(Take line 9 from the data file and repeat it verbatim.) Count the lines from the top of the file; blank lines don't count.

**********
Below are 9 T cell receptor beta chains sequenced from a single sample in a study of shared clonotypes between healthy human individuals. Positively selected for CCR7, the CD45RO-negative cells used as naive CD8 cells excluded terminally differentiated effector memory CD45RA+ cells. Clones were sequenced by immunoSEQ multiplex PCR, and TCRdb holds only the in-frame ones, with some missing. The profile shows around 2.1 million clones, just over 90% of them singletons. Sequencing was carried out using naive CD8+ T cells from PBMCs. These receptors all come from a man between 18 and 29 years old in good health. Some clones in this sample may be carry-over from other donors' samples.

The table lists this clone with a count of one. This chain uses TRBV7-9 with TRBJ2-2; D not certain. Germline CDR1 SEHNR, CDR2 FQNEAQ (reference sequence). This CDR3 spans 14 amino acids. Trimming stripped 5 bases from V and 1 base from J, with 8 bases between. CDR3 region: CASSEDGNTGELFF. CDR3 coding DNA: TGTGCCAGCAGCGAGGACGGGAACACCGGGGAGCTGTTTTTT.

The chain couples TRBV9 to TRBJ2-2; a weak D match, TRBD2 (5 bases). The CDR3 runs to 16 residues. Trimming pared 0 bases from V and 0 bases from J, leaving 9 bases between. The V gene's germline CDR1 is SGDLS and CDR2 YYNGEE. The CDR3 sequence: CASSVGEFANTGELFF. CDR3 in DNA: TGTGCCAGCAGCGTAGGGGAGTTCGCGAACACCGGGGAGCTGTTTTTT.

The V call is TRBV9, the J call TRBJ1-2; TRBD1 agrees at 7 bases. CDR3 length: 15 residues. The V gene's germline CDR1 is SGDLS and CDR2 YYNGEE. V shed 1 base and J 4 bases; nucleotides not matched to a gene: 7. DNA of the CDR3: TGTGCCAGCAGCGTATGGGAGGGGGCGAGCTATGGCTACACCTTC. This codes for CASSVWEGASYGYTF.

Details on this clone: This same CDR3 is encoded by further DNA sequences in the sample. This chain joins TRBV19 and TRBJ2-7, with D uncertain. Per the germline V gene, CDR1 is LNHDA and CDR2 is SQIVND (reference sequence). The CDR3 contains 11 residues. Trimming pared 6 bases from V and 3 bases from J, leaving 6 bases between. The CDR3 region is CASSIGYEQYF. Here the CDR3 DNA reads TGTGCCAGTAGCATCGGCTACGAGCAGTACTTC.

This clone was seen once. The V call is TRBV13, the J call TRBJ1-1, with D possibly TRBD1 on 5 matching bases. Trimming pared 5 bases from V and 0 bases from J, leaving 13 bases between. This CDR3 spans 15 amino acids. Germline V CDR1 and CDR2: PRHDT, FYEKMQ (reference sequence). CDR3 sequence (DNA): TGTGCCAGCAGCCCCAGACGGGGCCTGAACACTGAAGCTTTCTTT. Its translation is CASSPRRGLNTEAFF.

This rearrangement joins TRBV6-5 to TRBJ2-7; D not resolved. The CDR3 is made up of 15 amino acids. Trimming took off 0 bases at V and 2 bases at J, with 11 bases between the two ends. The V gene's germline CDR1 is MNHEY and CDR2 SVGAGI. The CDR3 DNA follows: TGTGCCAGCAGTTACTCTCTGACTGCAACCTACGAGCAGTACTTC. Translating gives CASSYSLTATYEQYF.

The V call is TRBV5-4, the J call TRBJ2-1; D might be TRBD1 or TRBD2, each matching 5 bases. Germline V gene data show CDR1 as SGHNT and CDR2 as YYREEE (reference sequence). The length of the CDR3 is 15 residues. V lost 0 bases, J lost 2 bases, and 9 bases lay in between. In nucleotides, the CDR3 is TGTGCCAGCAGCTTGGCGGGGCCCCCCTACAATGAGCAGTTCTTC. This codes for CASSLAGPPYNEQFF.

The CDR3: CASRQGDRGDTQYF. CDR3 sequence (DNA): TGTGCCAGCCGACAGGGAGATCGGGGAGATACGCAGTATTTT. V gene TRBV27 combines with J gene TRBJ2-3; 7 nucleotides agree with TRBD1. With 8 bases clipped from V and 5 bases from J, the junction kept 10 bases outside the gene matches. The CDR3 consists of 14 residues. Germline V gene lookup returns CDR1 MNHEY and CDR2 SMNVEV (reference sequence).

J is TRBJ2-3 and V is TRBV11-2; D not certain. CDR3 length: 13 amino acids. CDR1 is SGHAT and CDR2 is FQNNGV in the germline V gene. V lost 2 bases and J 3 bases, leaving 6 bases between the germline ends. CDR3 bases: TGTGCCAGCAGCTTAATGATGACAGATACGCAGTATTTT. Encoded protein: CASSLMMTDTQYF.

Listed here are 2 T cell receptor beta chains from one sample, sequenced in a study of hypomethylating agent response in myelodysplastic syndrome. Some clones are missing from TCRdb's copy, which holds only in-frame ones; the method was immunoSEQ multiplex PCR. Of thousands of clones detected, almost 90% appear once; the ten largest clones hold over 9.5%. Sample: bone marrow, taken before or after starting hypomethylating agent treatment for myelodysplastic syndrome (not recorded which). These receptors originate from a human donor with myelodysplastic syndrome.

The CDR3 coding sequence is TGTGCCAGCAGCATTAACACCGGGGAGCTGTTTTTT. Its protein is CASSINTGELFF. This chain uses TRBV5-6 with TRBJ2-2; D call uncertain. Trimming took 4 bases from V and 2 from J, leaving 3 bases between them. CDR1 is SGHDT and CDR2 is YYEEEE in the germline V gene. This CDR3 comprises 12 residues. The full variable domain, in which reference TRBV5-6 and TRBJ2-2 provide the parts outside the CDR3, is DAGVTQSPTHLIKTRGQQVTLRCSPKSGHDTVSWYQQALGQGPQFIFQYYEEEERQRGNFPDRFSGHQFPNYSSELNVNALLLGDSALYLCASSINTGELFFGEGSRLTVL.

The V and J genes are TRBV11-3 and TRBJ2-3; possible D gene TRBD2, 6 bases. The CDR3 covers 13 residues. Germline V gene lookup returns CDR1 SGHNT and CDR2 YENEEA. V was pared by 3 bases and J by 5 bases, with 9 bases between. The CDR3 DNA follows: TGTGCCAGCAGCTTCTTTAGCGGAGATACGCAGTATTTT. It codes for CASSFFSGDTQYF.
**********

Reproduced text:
The CDR3: CASRQGDRGDTQYF. CDR3 sequence (DNA): TGTGCCAGCCGACAGGGAGATCGGGGAGATACGCAGTATTTT. V gene TRBV27 combines with J gene TRBJ2-3; 7 nucleotides agree with TRBD1. With 8 bases clipped from V and 5 bases from J, the junction kept 10 bases outside the gene matches. The CDR3 consists of 14 residues. Germline V gene lookup returns CDR1 MNHEY and CDR2 SMNVEV (reference sequence).